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Details of Grant 

EPSRC Reference: EP/L006669/1
Title: Three-Dimensional Artificial Spin-Ice
Principal Investigator: Ladak, Dr S
Other Investigators:
Researcher Co-Investigators:
Project Partners:
Imperial College London University of Bristol
Department: School of Physics and Astronomy
Organisation: Cardiff University
Scheme: First Grant - Revised 2009
Starts: 01 October 2013 Ends: 30 September 2015 Value (£): 87,332
EPSRC Research Topic Classifications:
Magnetism/Magnetic Phenomena Materials Characterisation
Materials Synthesis & Growth
EPSRC Industrial Sector Classifications:
No relevance to Underpinning Sectors
Related Grants:
Panel History:
Panel DatePanel NameOutcome
25 Jul 2013 EPSRC Physical Sciences Materials - July 2013 Announced
Summary on Grant Application Form
Frustration is when the pairwise interactions within a system cannot be simultaneously satisfied and the phenomena is important in explaining a diverse range of phenomena, from the production of solar flares to bonding within water-ice. In order to study frustration, physicists look for ideal systems where the interaction between physical elements, such as spin, can be directly probed via experiment. One such condensed matter system that has recently been subject of intense study is the spin-ice materials. These are bulk crystals where spins are located on the corners of joint tetrahedra. There are four spins per tetrahedra, and each of these can point either into or out from the centre of the tetrahedron. The spins, which would like to sit head-to-tail with each of their neighbours, are frustrated and this leads to a minimum energy configuration known as the ice-rules where two spins point into the centre of the tetrahedra and two spins point out. Flipping a single spin on a tetrahedron leads to an ice-rule violating defect with finite magnetic charge in the centre. These defects interact via a magnetic equivalent to Coulombs law and are magnetic monopoles in the vector fields M and H. The realisation of monopoles in spin-ice is exciting and has lead to a new field where the movement of magnetic charges (Magnetricity) is studied. Two-dimensional nanostructures can be fabricated in geometries that can simulate bulk spin-ice materials and these systems (Artificial spin-ice) have also shown to be home to monopole defects and exotic phase transitions that are driven by the frustration intrinsic to the lattice. However, in order to capture a complete physical model of bulk spin-ice, a 3D geometry is required.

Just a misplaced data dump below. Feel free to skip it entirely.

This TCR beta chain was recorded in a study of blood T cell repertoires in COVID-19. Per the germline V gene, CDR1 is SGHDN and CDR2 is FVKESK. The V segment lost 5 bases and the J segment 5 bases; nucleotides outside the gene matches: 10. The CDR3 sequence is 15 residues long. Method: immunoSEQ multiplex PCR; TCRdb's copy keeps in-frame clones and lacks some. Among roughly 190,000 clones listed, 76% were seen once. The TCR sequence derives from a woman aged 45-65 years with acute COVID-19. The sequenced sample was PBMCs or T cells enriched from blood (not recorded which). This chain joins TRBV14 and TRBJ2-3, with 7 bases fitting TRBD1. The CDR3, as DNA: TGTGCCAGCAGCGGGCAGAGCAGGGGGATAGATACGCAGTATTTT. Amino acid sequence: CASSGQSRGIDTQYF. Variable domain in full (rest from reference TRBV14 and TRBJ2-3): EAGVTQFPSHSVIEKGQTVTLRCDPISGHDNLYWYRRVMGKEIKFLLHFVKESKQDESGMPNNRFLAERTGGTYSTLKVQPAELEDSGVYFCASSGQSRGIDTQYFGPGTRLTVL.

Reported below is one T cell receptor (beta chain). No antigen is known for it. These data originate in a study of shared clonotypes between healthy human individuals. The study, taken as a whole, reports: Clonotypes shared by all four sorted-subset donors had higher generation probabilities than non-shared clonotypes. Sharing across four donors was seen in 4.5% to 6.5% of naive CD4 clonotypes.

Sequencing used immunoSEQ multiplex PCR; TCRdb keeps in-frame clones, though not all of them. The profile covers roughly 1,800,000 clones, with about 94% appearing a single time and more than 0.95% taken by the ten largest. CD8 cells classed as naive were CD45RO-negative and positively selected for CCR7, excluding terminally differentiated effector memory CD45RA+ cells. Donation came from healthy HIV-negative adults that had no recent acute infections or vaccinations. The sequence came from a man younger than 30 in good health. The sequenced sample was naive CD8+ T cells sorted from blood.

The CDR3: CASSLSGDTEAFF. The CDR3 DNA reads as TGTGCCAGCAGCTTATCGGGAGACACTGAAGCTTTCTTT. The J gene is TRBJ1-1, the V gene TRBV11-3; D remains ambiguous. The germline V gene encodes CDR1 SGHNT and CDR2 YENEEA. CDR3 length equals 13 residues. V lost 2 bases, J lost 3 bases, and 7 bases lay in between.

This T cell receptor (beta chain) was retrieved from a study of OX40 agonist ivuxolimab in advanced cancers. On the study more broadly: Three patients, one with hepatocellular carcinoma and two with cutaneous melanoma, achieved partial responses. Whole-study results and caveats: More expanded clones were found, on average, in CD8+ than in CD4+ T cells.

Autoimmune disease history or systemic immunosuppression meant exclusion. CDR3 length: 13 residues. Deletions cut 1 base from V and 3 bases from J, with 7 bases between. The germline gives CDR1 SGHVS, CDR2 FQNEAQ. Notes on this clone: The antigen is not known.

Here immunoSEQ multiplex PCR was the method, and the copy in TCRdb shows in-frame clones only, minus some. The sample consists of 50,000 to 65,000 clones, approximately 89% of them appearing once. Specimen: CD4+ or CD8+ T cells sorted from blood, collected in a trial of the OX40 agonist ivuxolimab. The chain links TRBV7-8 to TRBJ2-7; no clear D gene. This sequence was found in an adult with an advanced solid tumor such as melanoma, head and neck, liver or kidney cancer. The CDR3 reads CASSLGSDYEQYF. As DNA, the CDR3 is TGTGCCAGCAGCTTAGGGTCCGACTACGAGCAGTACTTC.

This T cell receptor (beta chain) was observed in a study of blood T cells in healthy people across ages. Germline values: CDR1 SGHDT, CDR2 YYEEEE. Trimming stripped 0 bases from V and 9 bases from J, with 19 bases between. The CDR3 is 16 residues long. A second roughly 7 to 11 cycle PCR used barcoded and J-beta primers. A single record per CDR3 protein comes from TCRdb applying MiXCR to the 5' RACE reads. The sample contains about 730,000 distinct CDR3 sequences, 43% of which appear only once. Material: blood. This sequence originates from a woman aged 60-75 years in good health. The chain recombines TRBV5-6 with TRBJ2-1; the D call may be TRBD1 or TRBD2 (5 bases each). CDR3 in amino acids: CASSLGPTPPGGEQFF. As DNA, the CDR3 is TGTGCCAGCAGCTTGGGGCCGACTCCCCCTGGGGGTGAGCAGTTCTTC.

This study will fabricate 3D artificial spin-ice structures. Fabrication will be carried out with a novel direct laser writing lithography system that is capable of carving out 3D holes within a resist on the sub-micron scale. These holes can then be filled with a magnetic material such as Nickel. Structures will be made such that they mimic the exact 3D geometry of the magnetic moments on a bulk spin-ice lattice, allowing a direct analogy between the two materials. The magnetic reversal will be studied using a combination of magnetometry and microscopy in order to distinguish phenomena arising from the surface and from the bulk. The work will explore the possibility of creating monopole defects in 3D artificial spin-ice systems, and explore their dynamics in samples of varying defect density.

Key Findings
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